Tourist Boost in S’ville
The PPP reports a ‘sharp’ increase, namely 50% more international tourists over the Khmer New Year in Sihanoukville province. A (surprising) 650, yes you read it right - 650, international visitors came to the region (versus 410 in 2009), according to the director of the tourism department.
If that accounts for a boost I don’t know what they would call 1000 visitors – a deluge? This was over the New Year holidays. Who are they kidding? Did they count the expats from Phnom Penh, or what?
Before making such unreflected public comments this director had better learn how to compile real statistics.
Similarly, the 9% increase over 2009 isn’t what they make you believe. Most of that increase is derived from Vietnamese tourists coming for a 3 day visit; that’s how long they usually stay. Additionally, they are not known to be big spenders. In the end, the bottom line for the country is still more or less the same as in 2009 so far. I do know a small number of hotels, though, that are always booked solid. They are even expanding right now.
The same issue of the PPP says that rubber prices soared a whopping 236 per cent. This is, of course, true. As of the time of this writing one ton of crepe rubber traded at $3,729, and it looks like prices are going to continue climbing.
Ly Phalla, the director of government’s rubber directorate says he hopes that prices will keep on rising. That’s, however, a pretty short-sighted, if not outright amateurish, view.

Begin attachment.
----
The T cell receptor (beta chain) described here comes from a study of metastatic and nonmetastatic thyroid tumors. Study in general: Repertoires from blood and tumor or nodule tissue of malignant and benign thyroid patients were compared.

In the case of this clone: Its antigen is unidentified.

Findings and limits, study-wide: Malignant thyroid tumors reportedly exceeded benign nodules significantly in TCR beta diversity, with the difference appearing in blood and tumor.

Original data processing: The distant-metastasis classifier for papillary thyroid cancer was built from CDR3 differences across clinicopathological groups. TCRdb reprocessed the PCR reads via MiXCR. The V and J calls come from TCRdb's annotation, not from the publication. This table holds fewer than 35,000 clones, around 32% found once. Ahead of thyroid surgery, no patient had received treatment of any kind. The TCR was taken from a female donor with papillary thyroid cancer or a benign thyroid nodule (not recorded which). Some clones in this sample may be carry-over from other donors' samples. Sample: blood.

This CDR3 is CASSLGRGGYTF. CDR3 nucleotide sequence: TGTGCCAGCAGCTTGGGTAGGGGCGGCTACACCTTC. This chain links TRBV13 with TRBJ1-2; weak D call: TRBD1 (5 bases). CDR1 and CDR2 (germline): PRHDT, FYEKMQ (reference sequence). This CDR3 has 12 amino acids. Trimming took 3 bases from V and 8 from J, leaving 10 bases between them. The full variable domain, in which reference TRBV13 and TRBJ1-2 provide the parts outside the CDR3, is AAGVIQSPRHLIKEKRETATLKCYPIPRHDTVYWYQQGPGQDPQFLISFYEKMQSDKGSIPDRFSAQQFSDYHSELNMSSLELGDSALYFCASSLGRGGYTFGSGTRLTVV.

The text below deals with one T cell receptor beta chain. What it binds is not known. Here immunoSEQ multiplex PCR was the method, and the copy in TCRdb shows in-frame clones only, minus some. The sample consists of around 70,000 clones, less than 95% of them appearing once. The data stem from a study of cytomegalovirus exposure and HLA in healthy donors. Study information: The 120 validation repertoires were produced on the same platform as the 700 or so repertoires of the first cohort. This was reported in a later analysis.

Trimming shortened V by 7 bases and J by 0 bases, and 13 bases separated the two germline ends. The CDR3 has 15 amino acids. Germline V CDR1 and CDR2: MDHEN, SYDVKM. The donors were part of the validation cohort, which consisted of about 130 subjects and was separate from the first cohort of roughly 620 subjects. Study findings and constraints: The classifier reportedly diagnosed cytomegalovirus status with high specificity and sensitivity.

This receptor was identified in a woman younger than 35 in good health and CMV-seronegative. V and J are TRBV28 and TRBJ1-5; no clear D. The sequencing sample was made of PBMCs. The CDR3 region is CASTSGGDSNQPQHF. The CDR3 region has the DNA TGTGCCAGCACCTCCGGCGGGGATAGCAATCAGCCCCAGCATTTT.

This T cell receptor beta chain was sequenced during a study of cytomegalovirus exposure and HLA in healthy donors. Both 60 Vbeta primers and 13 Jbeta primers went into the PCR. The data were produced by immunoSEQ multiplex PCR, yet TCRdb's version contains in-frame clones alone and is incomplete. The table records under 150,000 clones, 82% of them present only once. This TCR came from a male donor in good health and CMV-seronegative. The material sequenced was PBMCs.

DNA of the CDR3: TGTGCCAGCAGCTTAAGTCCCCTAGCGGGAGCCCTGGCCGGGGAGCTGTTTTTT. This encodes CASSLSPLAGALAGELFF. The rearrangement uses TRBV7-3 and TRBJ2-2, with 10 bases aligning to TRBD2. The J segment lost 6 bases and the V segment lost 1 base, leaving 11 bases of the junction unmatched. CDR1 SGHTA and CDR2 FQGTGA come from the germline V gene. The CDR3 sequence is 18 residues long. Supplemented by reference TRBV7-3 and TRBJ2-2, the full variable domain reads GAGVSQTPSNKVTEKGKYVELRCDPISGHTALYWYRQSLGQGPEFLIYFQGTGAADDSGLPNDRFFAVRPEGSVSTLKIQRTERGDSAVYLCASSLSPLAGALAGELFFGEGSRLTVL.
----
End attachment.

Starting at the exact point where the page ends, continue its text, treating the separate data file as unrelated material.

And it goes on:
One needs to look at the underlying reasons for these incredible increases. He cited the bad weather last year resulting in a decrease in production in 2009. That’s only part of the story. He must have forgotten that there was and still is an economic crisis going on in the world. Thailand, for one, deliberately decreased production on slow demand. Slow demand was the main factor for those plummeting prices to begin with.
The current rise is caused by the still breath-taking growth in China, which is leading directly into an overheating of especially the commodities market. Don’t forget, high natural rubber prices make synthetic rubber look much more attractive. So there is an inherent danger in that rubber price explosion. It will lead to higher prices for rubber based products, which in turn might lead directly to a slowing of demand again. So that spike is sure to come down again to more reasonable levels. Additionally, there is a ‘natural’ shortage at the end of the wintering season. The resumption of production is just starting now. Once it is in full swing again around June, July, prices should stabilize, if not come down. My bet, and my hope, is that prices will settle at the $3,000 mark. That’s high, to begin with. Why hope? I just think of the past bubbles; bursting bubbles always have a dramatic effect, and I just don’t like this kind of drama.